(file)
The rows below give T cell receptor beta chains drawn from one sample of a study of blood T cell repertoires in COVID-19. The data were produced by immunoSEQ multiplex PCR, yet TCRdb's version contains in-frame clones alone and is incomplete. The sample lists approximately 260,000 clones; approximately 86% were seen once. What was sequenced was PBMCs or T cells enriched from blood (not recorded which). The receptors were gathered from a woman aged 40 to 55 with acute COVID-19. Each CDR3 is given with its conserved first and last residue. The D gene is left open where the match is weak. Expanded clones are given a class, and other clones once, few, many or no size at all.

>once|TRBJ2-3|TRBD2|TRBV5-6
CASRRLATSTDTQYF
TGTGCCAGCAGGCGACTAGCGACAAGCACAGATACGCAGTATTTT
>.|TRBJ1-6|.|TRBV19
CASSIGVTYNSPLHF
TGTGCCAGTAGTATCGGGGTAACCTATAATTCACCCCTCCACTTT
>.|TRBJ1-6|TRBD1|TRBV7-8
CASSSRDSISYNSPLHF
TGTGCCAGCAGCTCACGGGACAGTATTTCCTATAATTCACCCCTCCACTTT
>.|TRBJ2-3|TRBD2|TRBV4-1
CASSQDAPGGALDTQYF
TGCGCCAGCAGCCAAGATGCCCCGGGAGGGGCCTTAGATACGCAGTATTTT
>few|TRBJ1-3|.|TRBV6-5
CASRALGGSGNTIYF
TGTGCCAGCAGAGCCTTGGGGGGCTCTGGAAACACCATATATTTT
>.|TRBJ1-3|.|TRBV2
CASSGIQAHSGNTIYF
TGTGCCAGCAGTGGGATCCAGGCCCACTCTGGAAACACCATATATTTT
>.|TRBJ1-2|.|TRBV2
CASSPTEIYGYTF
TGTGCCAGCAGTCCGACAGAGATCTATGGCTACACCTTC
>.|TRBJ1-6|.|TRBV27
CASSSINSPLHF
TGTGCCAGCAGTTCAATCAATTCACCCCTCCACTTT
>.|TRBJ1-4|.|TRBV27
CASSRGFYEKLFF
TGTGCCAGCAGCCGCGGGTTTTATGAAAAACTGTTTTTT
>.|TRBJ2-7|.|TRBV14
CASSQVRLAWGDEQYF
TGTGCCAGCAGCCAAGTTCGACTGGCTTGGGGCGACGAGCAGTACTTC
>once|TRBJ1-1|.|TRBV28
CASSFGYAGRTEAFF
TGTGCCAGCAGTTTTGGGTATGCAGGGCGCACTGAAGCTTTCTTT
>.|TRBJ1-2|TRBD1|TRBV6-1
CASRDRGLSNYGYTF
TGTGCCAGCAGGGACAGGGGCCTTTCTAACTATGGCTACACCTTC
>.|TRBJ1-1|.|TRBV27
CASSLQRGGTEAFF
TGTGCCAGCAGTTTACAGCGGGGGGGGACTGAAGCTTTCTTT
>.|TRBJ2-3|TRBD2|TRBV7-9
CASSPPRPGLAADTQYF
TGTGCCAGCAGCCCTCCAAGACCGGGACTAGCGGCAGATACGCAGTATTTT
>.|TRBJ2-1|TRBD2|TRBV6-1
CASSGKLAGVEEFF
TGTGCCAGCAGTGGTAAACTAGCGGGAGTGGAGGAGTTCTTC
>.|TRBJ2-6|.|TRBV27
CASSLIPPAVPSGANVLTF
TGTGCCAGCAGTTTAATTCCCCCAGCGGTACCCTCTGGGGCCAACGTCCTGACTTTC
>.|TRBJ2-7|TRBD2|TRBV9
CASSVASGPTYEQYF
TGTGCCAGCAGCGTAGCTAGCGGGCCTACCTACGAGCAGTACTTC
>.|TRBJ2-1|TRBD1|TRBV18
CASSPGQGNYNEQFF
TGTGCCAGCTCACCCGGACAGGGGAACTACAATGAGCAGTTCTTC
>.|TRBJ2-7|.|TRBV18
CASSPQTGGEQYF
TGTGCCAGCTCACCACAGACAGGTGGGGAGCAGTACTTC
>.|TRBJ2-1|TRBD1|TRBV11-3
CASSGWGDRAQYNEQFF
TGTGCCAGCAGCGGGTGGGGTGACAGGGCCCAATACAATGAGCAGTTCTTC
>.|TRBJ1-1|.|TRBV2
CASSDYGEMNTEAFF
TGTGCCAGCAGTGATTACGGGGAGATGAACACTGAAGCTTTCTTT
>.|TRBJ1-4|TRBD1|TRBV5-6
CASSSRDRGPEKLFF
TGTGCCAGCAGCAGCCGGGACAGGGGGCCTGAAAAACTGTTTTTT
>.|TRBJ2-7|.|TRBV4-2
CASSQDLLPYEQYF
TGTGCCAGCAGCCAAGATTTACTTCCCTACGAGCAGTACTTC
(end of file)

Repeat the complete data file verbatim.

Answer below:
The rows below give T cell receptor beta chains drawn from one sample of a study of blood T cell repertoires in COVID-19. The data were produced by immunoSEQ multiplex PCR, yet TCRdb's version contains in-frame clones alone and is incomplete. The sample lists approximately 260,000 clones; approximately 86% were seen once. What was sequenced was PBMCs or T cells enriched from blood (not recorded which). The receptors were gathered from a woman aged 40 to 55 with acute COVID-19. Each CDR3 is given with its conserved first and last residue. The D gene is left open where the match is weak. Expanded clones are given a class, and other clones once, few, many or no size at all.

>once|TRBJ2-3|TRBD2|TRBV5-6
CASRRLATSTDTQYF
TGTGCCAGCAGGCGACTAGCGACAAGCACAGATACGCAGTATTTT
>.|TRBJ1-6|.|TRBV19
CASSIGVTYNSPLHF
TGTGCCAGTAGTATCGGGGTAACCTATAATTCACCCCTCCACTTT
>.|TRBJ1-6|TRBD1|TRBV7-8
CASSSRDSISYNSPLHF
TGTGCCAGCAGCTCACGGGACAGTATTTCCTATAATTCACCCCTCCACTTT
>.|TRBJ2-3|TRBD2|TRBV4-1
CASSQDAPGGALDTQYF
TGCGCCAGCAGCCAAGATGCCCCGGGAGGGGCCTTAGATACGCAGTATTTT
>few|TRBJ1-3|.|TRBV6-5
CASRALGGSGNTIYF
TGTGCCAGCAGAGCCTTGGGGGGCTCTGGAAACACCATATATTTT
>.|TRBJ1-3|.|TRBV2
CASSGIQAHSGNTIYF
TGTGCCAGCAGTGGGATCCAGGCCCACTCTGGAAACACCATATATTTT
>.|TRBJ1-2|.|TRBV2
CASSPTEIYGYTF
TGTGCCAGCAGTCCGACAGAGATCTATGGCTACACCTTC
>.|TRBJ1-6|.|TRBV27
CASSSINSPLHF
TGTGCCAGCAGTTCAATCAATTCACCCCTCCACTTT
>.|TRBJ1-4|.|TRBV27
CASSRGFYEKLFF
TGTGCCAGCAGCCGCGGGTTTTATGAAAAACTGTTTTTT
>.|TRBJ2-7|.|TRBV14
CASSQVRLAWGDEQYF
TGTGCCAGCAGCCAAGTTCGACTGGCTTGGGGCGACGAGCAGTACTTC
>once|TRBJ1-1|.|TRBV28
CASSFGYAGRTEAFF
TGTGCCAGCAGTTTTGGGTATGCAGGGCGCACTGAAGCTTTCTTT
>.|TRBJ1-2|TRBD1|TRBV6-1
CASRDRGLSNYGYTF
TGTGCCAGCAGGGACAGGGGCCTTTCTAACTATGGCTACACCTTC
>.|TRBJ1-1|.|TRBV27
CASSLQRGGTEAFF
TGTGCCAGCAGTTTACAGCGGGGGGGGACTGAAGCTTTCTTT
>.|TRBJ2-3|TRBD2|TRBV7-9
CASSPPRPGLAADTQYF
TGTGCCAGCAGCCCTCCAAGACCGGGACTAGCGGCAGATACGCAGTATTTT
>.|TRBJ2-1|TRBD2|TRBV6-1
CASSGKLAGVEEFF
TGTGCCAGCAGTGGTAAACTAGCGGGAGTGGAGGAGTTCTTC
>.|TRBJ2-6|.|TRBV27
CASSLIPPAVPSGANVLTF
TGTGCCAGCAGTTTAATTCCCCCAGCGGTACCCTCTGGGGCCAACGTCCTGACTTTC
>.|TRBJ2-7|TRBD2|TRBV9
CASSVASGPTYEQYF
TGTGCCAGCAGCGTAGCTAGCGGGCCTACCTACGAGCAGTACTTC
>.|TRBJ2-1|TRBD1|TRBV18
CASSPGQGNYNEQFF
TGTGCCAGCTCACCCGGACAGGGGAACTACAATGAGCAGTTCTTC
>.|TRBJ2-7|.|TRBV18
CASSPQTGGEQYF
TGTGCCAGCTCACCACAGACAGGTGGGGAGCAGTACTTC
>.|TRBJ2-1|TRBD1|TRBV11-3
CASSGWGDRAQYNEQFF
TGTGCCAGCAGCGGGTGGGGTGACAGGGCCCAATACAATGAGCAGTTCTTC
>.|TRBJ1-1|.|TRBV2
CASSDYGEMNTEAFF
TGTGCCAGCAGTGATTACGGGGAGATGAACACTGAAGCTTTCTTT
>.|TRBJ1-4|TRBD1|TRBV5-6
CASSSRDRGPEKLFF
TGTGCCAGCAGCAGCCGGGACAGGGGGCCTGAAAAACTGTTTTTT
>.|TRBJ2-7|.|TRBV4-2
CASSQDLLPYEQYF
TGTGCCAGCAGCCAAGATTTACTTCCCTACGAGCAGTACTTC